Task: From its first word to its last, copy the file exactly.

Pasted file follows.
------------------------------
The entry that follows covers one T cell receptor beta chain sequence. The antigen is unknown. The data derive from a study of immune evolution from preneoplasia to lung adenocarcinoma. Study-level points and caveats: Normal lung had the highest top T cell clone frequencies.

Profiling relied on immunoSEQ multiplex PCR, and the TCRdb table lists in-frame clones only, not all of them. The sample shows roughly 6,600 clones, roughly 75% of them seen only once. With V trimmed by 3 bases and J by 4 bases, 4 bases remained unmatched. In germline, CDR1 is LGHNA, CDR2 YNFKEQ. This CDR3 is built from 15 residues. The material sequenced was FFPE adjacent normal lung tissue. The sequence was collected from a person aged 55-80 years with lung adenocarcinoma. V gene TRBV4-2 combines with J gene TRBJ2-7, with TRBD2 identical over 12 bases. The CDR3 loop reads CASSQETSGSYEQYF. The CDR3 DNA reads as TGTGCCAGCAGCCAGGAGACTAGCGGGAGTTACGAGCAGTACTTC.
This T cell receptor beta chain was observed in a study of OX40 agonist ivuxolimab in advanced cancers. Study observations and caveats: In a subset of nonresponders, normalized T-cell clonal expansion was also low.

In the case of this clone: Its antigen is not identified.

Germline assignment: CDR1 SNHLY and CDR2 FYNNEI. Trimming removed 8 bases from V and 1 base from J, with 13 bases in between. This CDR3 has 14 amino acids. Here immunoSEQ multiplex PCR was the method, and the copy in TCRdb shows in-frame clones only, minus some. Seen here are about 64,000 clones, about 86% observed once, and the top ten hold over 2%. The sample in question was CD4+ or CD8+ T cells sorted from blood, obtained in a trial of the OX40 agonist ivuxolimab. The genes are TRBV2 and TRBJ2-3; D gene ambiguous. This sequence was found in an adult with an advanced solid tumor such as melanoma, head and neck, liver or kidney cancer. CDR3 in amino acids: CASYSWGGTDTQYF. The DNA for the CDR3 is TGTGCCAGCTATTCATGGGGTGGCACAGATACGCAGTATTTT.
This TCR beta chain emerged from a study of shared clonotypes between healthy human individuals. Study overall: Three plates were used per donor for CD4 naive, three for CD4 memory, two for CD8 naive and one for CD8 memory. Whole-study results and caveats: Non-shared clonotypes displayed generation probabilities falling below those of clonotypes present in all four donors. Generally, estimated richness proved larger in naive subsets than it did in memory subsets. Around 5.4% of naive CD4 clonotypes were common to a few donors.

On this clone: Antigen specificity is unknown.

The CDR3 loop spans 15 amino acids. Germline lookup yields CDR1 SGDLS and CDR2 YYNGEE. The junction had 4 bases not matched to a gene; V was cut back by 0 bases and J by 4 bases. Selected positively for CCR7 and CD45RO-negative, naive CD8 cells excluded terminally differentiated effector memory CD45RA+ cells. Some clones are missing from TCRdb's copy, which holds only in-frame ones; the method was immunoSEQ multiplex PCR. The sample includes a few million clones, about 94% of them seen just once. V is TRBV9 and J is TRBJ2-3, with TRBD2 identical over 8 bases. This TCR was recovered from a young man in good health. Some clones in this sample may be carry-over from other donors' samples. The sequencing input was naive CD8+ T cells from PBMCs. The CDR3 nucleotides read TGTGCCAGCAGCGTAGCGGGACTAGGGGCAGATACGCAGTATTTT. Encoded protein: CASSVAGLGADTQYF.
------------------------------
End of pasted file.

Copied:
The entry that follows covers one T cell receptor beta chain sequence. The antigen is unknown. The data derive from a study of immune evolution from preneoplasia to lung adenocarcinoma. Study-level points and caveats: Normal lung had the highest top T cell clone frequencies.

Profiling relied on immunoSEQ multiplex PCR, and the TCRdb table lists in-frame clones only, not all of them. The sample shows roughly 6,600 clones, roughly 75% of them seen only once. With V trimmed by 3 bases and J by 4 bases, 4 bases remained unmatched. In germline, CDR1 is LGHNA, CDR2 YNFKEQ. This CDR3 is built from 15 residues. The material sequenced was FFPE adjacent normal lung tissue. The sequence was collected from a person aged 55-80 years with lung adenocarcinoma. V gene TRBV4-2 combines with J gene TRBJ2-7, with TRBD2 identical over 12 bases. The CDR3 loop reads CASSQETSGSYEQYF. The CDR3 DNA reads as TGTGCCAGCAGCCAGGAGACTAGCGGGAGTTACGAGCAGTACTTC.
This T cell receptor beta chain was observed in a study of OX40 agonist ivuxolimab in advanced cancers. Study observations and caveats: In a subset of nonresponders, normalized T-cell clonal expansion was also low.

In the case of this clone: Its antigen is not identified.

Germline assignment: CDR1 SNHLY and CDR2 FYNNEI. Trimming removed 8 bases from V and 1 base from J, with 13 bases in between. This CDR3 has 14 amino acids. Here immunoSEQ multiplex PCR was the method, and the copy in TCRdb shows in-frame clones only, minus some. Seen here are about 64,000 clones, about 86% observed once, and the top ten hold over 2%. The sample in question was CD4+ or CD8+ T cells sorted from blood, obtained in a trial of the OX40 agonist ivuxolimab. The genes are TRBV2 and TRBJ2-3; D gene ambiguous. This sequence was found in an adult with an advanced solid tumor such as melanoma, head and neck, liver or kidney cancer. CDR3 in amino acids: CASYSWGGTDTQYF. The DNA for the CDR3 is TGTGCCAGCTATTCATGGGGTGGCACAGATACGCAGTATTTT.
This TCR beta chain emerged from a study of shared clonotypes between healthy human individuals. Study overall: Three plates were used per donor for CD4 naive, three for CD4 memory, two for CD8 naive and one for CD8 memory. Whole-study results and caveats: Non-shared clonotypes displayed generation probabilities falling below those of clonotypes present in all four donors. Generally, estimated richness proved larger in naive subsets than it did in memory subsets. Around 5.4% of naive CD4 clonotypes were common to a few donors.

On this clone: Antigen specificity is unknown.

The CDR3 loop spans 15 amino acids. Germline lookup yields CDR1 SGDLS and CDR2 YYNGEE. The junction had 4 bases not matched to a gene; V was cut back by 0 bases and J by 4 bases. Selected positively for CCR7 and CD45RO-negative, naive CD8 cells excluded terminally differentiated effector memory CD45RA+ cells. Some clones are missing from TCRdb's copy, which holds only in-frame ones; the method was immunoSEQ multiplex PCR. The sample includes a few million clones, about 94% of them seen just once. V is TRBV9 and J is TRBJ2-3, with TRBD2 identical over 8 bases. This TCR was recovered from a young man in good health. Some clones in this sample may be carry-over from other donors' samples. The sequencing input was naive CD8+ T cells from PBMCs. The CDR3 nucleotides read TGTGCCAGCAGCGTAGCGGGACTAGGGGCAGATACGCAGTATTTT. Encoded protein: CASSVAGLGADTQYF.